By Laura Ramos, Community Engagement Associate

Celebrating World Book Day by Sharing CVCF Staff’s Favorite Books

Arguably one of the greatest children’s book authors of all time, Theodor Seuss Geisel, better known as Dr. Seuss, say’s it best in his most popular book, “Oh, The Places You’ll Go.”

“The more that you read, the more things you will know. The more that you learn, the more places you’ll go.” – Dr. Seuss

These simple words speak to a bigger truth, reading can teach us, change us, and help us. Today is World Book Day. It’s a day to encourage all of us, no matter how busy our schedules are, to make an effort to read. To celebrate we asked our Central Valley Community Foundation staff to share their favorite (and second favorite) book and why they love it. We hope one of these books sparks an interest for yourself. For convivence, we’ve linked all the books mentioned.

Ashley Swearengin, President & CEO

“Grassroots Leaders for a New Economy” by Doug Henton, John Melville, and Kim Walesh

Why?  Published in 1997, this book is about civic entrepreneurship.  It hit right after the recession of the early 1990s and during the ramp-up of the IT revolution that was changing our state, nation, and world.  But none of that prosperity, not a drop of that economic tsunami, was being experienced in the San Joaquin Valley.  The authors of this book were consultants who worked with regions all over the country on advising them on how to prepare their communities to compete in this knowledge-based, “new economy.”  In Fresno, there was a group of civic and business leaders who were meeting together weekly to figure out what needed to happen to successfully link the region to this fast-paced, technology-driven economy.  Grassroots Leaders for a New Economy was like a Bible of civic transformation for our early thinking about how to shift regional economy in a way that would benefit the residents of our communities.

Click HERE to purchase this book.

Elliott Balch, Chief Operating Officer

“The Remains of the Day” by Kazuo Ishiguro

One of my favorite experiences in literature is when the truth, and what the narrator is telling you, are slowly revealed to be in conflict. The Remains of the Day by Kazuo Ishiguro seems to present a prim English butler’s self-affirming story of poise and fidelity. But as layers of memory are peeled back, the protagonist’s grasp on that self-image unravels — and he would do anything to keep you, or himself, from thinking so. The tension between you and the narrator remains taut as you learn to soak in the truth about the past precipitating from a cloud of denial.

Click HERE to purchase this book.

“A Man Called Ove” by Fredrik Backman

In A Man Called Ove by Fredrik Backman, the same thing happens in reverse. An outwardly sympathetic narrator brings farcical reason to the ravings of Ove, an unlikeable old curmudgeon. But it’s the words you never exactly read about Ove, and never hear Ove say, that you learn are the most true. And in that revelation, this old curmudgeon melts your heart.

Click HERE to purchase this book.

Gretchen Moore, Chief Strategy Officer

“Jane Eyre” by Charlotte Bronte

Jane Eyre by Charlotte Bronte. I loved it the first time I read it in high school, but I don’t think I truly appreciated it until I was older. Now, every time I read it, I uncover new and interesting dimensions to the characters and how I relate to them.  Jane is a complex heroine, a plain-looking, poor, intelligent, feisty underdog who refuses to be defined or restricted by her status. She is filled with doubt, yet even at her most vulnerable, she maintains a strong sense of self. She challenges convention, stands up for herself, and has a marvelously dark sense of humor. The book is 200 years old and as relevant today as it was then.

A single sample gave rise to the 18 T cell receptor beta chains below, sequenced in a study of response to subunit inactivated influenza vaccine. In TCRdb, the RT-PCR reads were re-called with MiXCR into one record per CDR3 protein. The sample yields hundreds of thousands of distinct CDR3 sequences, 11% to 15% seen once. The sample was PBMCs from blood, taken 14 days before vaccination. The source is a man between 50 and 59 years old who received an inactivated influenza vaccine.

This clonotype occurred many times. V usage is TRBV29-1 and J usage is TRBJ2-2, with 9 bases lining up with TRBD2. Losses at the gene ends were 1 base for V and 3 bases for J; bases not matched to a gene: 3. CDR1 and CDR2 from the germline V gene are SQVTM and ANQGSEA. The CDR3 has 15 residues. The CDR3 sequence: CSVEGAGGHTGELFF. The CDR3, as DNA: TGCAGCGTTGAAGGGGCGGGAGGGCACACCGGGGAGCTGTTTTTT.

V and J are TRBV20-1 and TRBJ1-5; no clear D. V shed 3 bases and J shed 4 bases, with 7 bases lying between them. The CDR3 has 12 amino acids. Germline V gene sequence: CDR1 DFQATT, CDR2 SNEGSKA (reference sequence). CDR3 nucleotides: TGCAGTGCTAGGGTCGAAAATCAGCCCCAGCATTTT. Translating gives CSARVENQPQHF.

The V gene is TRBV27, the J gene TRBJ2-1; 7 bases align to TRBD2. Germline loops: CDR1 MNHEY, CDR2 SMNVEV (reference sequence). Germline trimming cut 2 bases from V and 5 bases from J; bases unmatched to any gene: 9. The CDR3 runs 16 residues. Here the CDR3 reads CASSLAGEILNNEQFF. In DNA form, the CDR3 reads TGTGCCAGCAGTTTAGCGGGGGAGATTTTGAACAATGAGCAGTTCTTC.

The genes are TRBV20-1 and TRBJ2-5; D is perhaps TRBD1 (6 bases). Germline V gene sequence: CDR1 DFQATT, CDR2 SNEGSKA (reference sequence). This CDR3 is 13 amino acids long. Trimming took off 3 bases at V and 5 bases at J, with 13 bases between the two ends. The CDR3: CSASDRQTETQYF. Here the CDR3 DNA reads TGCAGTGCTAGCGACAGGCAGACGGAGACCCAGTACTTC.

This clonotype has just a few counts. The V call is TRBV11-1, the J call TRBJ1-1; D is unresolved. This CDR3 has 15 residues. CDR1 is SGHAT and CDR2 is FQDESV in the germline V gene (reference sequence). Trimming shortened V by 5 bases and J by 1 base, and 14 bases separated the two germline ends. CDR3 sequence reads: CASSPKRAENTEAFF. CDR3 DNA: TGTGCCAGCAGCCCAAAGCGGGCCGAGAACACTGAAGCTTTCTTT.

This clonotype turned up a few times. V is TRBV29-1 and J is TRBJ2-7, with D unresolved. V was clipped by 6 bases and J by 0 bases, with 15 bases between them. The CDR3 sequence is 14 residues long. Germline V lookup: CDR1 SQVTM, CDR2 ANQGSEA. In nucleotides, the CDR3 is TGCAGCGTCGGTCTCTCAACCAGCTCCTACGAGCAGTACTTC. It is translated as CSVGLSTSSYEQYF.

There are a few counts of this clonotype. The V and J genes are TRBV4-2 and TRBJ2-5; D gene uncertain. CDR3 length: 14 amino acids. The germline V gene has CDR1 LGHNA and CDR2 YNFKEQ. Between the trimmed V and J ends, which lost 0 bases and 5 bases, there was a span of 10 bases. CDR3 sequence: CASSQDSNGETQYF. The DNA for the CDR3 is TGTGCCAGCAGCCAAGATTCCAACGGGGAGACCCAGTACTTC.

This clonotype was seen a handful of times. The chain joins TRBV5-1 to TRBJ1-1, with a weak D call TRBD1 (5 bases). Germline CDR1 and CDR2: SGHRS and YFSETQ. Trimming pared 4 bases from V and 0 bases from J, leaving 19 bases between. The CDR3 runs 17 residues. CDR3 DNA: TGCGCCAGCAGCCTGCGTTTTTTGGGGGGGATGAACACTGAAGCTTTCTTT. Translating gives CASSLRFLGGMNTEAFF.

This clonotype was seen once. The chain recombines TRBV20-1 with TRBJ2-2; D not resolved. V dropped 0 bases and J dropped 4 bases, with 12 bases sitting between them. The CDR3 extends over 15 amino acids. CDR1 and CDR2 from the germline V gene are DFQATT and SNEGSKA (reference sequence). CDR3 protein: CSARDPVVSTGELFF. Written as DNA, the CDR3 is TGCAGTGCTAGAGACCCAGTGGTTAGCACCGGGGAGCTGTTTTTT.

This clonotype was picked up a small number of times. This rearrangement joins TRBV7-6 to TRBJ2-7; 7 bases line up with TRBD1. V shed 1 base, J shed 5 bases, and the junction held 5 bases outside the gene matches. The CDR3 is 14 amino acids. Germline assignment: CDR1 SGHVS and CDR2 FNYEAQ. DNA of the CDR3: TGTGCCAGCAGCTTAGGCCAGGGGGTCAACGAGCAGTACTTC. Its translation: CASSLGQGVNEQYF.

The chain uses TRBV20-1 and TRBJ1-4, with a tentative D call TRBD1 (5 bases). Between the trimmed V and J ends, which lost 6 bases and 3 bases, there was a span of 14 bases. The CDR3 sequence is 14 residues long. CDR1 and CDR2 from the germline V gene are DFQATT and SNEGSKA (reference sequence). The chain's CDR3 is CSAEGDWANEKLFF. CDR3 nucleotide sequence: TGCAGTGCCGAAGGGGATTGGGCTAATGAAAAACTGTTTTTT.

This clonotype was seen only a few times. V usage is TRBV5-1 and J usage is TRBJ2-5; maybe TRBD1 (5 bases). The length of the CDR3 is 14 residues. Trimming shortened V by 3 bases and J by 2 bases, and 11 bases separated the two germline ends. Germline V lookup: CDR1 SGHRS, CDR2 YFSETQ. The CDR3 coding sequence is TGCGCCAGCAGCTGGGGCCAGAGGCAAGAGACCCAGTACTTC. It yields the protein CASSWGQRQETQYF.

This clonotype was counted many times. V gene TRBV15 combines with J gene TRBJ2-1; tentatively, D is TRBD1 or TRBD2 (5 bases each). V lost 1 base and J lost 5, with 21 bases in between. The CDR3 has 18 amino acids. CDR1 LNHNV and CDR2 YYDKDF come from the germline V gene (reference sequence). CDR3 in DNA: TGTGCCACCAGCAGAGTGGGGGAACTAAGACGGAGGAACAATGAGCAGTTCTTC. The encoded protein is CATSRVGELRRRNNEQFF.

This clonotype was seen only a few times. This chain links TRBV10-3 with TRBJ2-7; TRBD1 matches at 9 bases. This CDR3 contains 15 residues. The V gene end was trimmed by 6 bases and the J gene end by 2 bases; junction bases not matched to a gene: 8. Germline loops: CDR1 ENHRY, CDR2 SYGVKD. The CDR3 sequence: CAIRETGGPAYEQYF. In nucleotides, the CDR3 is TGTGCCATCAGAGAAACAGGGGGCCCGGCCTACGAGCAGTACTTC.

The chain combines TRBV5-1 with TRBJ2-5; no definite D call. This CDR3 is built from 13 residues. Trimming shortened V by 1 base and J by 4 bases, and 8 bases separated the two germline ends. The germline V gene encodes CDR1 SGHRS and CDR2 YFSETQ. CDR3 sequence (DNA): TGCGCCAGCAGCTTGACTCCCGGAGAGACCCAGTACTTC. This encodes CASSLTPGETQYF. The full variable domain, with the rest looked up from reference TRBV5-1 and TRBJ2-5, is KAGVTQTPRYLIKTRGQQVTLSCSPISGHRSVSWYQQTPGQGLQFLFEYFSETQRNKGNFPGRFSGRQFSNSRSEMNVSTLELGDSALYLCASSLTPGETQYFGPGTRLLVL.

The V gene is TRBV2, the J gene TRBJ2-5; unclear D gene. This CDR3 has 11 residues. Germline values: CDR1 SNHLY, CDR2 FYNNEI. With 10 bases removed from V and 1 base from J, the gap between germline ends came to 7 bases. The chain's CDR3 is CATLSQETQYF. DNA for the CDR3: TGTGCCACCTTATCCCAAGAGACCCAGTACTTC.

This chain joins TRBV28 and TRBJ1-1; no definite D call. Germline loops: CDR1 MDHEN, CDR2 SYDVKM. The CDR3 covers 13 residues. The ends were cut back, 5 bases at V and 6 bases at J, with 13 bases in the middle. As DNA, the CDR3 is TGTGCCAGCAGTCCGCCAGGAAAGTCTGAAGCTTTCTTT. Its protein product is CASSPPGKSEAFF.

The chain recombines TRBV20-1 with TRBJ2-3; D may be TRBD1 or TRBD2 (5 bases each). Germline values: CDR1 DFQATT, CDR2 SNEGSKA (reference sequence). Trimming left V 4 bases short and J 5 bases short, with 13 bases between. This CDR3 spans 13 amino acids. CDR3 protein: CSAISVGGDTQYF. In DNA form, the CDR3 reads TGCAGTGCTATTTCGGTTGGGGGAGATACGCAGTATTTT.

Click HERE to purchase this book.

Jessica Revis, Executive Assistance to CEO

“The Alchemist” by Paulo Coelho

It was by chance that I first read ‘The Alchemist’, and it could not have come at a better time. I was 18 years old, and I had just had my son a few months prior. I spent most of my youth with this idea of what I wanted my life to be like and working so hard towards that goal. Motherhood and other extending factors had turned all of that upside down. I felt lost and unsure of my life path. ‘The Alchemist’ renewed my spirit, it gave me the confidence to trust myself and inspired me to follow my dreams.

“And, when you want something, all the universe conspires in helping you to achieve it” – The Alchemist

Click HERE to purchase this book.

Laura Ramos, Community Engagement Associate

“Esperanza Rising” by Pam Muñoz Ryan

As a kid, reading was not one of my favorite things to do. I found it difficult to connect with a book but when I read Esperanza Rising by Pam Muñoz Ryan I could not put it down. Although, a children’s book, Muñoz Ryan showed me there were books out there I’d enjoy. I immediately connected with the main character, Esperanza, because she was around my age and spoke Spanish. Sometimes I question whether I saw the movie because of how vividly I saw the book in my mind. I should point out, Esperanza Rising has never been made into a movie, and selfishly I hope it never is.

Click HERE to purchase this book.

Happy reading!

In April, the Central Valley Community Foundation launched its own Little Free Library. You are invited to stop by our office on 5260 N. Palm Ave. Ste. 122, Fresno, CA 93704 Monday through Friday from 8:00 a.m. – 5:00 p.m. and choose from one of our books! Be a part of keeping our library growing by sharing one of yours. For questions contact Laura Ramos at ramos@centralvalleycf.org or 559-226-5600.